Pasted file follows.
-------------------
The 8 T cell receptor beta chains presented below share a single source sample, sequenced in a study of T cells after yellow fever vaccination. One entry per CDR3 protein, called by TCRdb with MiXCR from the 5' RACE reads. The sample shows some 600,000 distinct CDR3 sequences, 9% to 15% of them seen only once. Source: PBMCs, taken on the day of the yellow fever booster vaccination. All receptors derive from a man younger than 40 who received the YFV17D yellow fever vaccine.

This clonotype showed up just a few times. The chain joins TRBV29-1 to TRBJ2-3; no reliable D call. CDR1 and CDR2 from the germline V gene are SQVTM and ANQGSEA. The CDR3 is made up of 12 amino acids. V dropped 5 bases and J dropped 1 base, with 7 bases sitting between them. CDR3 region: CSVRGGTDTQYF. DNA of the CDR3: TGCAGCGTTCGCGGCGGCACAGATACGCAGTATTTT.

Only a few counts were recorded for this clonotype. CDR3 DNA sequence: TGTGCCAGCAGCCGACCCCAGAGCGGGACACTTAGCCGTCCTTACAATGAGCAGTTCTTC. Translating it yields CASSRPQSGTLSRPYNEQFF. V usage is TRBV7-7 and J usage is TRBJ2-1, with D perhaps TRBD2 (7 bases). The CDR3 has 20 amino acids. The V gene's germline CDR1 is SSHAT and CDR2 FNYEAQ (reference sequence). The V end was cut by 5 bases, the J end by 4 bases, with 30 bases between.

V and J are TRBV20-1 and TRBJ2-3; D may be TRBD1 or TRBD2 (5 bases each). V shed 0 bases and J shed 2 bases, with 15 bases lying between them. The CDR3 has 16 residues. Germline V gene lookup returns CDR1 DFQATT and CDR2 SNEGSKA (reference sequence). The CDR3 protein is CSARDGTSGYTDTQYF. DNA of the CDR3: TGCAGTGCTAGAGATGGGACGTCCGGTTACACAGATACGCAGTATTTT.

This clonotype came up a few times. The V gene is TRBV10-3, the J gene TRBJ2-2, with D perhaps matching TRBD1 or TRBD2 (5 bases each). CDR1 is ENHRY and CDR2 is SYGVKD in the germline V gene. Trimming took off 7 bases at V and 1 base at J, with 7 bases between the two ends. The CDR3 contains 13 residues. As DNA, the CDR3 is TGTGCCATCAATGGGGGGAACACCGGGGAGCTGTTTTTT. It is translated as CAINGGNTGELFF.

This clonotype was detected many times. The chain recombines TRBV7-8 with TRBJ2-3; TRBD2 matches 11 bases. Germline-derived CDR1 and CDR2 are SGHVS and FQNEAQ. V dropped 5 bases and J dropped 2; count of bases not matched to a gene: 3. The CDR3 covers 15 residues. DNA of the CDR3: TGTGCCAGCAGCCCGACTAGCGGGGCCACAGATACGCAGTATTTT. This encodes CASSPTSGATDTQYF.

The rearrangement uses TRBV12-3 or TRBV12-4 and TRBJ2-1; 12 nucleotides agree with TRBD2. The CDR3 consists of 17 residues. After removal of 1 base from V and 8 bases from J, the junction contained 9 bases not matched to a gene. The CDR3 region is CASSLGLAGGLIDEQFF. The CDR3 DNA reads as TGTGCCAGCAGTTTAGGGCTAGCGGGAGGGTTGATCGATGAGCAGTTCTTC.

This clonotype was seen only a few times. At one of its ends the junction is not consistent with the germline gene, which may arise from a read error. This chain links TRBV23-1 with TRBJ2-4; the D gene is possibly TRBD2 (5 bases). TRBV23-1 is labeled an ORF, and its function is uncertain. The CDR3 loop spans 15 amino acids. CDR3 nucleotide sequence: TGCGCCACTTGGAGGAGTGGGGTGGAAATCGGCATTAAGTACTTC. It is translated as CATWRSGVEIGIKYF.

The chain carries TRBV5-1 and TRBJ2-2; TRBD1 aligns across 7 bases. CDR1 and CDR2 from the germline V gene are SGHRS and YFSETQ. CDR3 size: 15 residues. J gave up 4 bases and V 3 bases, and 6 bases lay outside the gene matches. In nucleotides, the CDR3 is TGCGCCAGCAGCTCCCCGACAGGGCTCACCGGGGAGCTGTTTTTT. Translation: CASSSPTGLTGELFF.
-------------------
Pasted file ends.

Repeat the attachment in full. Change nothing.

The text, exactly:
The 8 T cell receptor beta chains presented below share a single source sample, sequenced in a study of T cells after yellow fever vaccination. One entry per CDR3 protein, called by TCRdb with MiXCR from the 5' RACE reads. The sample shows some 600,000 distinct CDR3 sequences, 9% to 15% of them seen only once. Source: PBMCs, taken on the day of the yellow fever booster vaccination. All receptors derive from a man younger than 40 who received the YFV17D yellow fever vaccine.

This clonotype showed up just a few times. The chain joins TRBV29-1 to TRBJ2-3; no reliable D call. CDR1 and CDR2 from the germline V gene are SQVTM and ANQGSEA. The CDR3 is made up of 12 amino acids. V dropped 5 bases and J dropped 1 base, with 7 bases sitting between them. CDR3 region: CSVRGGTDTQYF. DNA of the CDR3: TGCAGCGTTCGCGGCGGCACAGATACGCAGTATTTT.

Only a few counts were recorded for this clonotype. CDR3 DNA sequence: TGTGCCAGCAGCCGACCCCAGAGCGGGACACTTAGCCGTCCTTACAATGAGCAGTTCTTC. Translating it yields CASSRPQSGTLSRPYNEQFF. V usage is TRBV7-7 and J usage is TRBJ2-1, with D perhaps TRBD2 (7 bases). The CDR3 has 20 amino acids. The V gene's germline CDR1 is SSHAT and CDR2 FNYEAQ (reference sequence). The V end was cut by 5 bases, the J end by 4 bases, with 30 bases between.

V and J are TRBV20-1 and TRBJ2-3; D may be TRBD1 or TRBD2 (5 bases each). V shed 0 bases and J shed 2 bases, with 15 bases lying between them. The CDR3 has 16 residues. Germline V gene lookup returns CDR1 DFQATT and CDR2 SNEGSKA (reference sequence). The CDR3 protein is CSARDGTSGYTDTQYF. DNA of the CDR3: TGCAGTGCTAGAGATGGGACGTCCGGTTACACAGATACGCAGTATTTT.

This clonotype came up a few times. The V gene is TRBV10-3, the J gene TRBJ2-2, with D perhaps matching TRBD1 or TRBD2 (5 bases each). CDR1 is ENHRY and CDR2 is SYGVKD in the germline V gene. Trimming took off 7 bases at V and 1 base at J, with 7 bases between the two ends. The CDR3 contains 13 residues. As DNA, the CDR3 is TGTGCCATCAATGGGGGGAACACCGGGGAGCTGTTTTTT. It is translated as CAINGGNTGELFF.

This clonotype was detected many times. The chain recombines TRBV7-8 with TRBJ2-3; TRBD2 matches 11 bases. Germline-derived CDR1 and CDR2 are SGHVS and FQNEAQ. V dropped 5 bases and J dropped 2; count of bases not matched to a gene: 3. The CDR3 covers 15 residues. DNA of the CDR3: TGTGCCAGCAGCCCGACTAGCGGGGCCACAGATACGCAGTATTTT. This encodes CASSPTSGATDTQYF.

The rearrangement uses TRBV12-3 or TRBV12-4 and TRBJ2-1; 12 nucleotides agree with TRBD2. The CDR3 consists of 17 residues. After removal of 1 base from V and 8 bases from J, the junction contained 9 bases not matched to a gene. The CDR3 region is CASSLGLAGGLIDEQFF. The CDR3 DNA reads as TGTGCCAGCAGTTTAGGGCTAGCGGGAGGGTTGATCGATGAGCAGTTCTTC.

This clonotype was seen only a few times. At one of its ends the junction is not consistent with the germline gene, which may arise from a read error. This chain links TRBV23-1 with TRBJ2-4; the D gene is possibly TRBD2 (5 bases). TRBV23-1 is labeled an ORF, and its function is uncertain. The CDR3 loop spans 15 amino acids. CDR3 nucleotide sequence: TGCGCCACTTGGAGGAGTGGGGTGGAAATCGGCATTAAGTACTTC. It is translated as CATWRSGVEIGIKYF.

The chain carries TRBV5-1 and TRBJ2-2; TRBD1 aligns across 7 bases. CDR1 and CDR2 from the germline V gene are SGHRS and YFSETQ. CDR3 size: 15 residues. J gave up 4 bases and V 3 bases, and 6 bases lay outside the gene matches. In nucleotides, the CDR3 is TGCGCCAGCAGCTCCCCGACAGGGCTCACCGGGGAGCTGTTTTTT. Translation: CASSSPTGLTGELFF.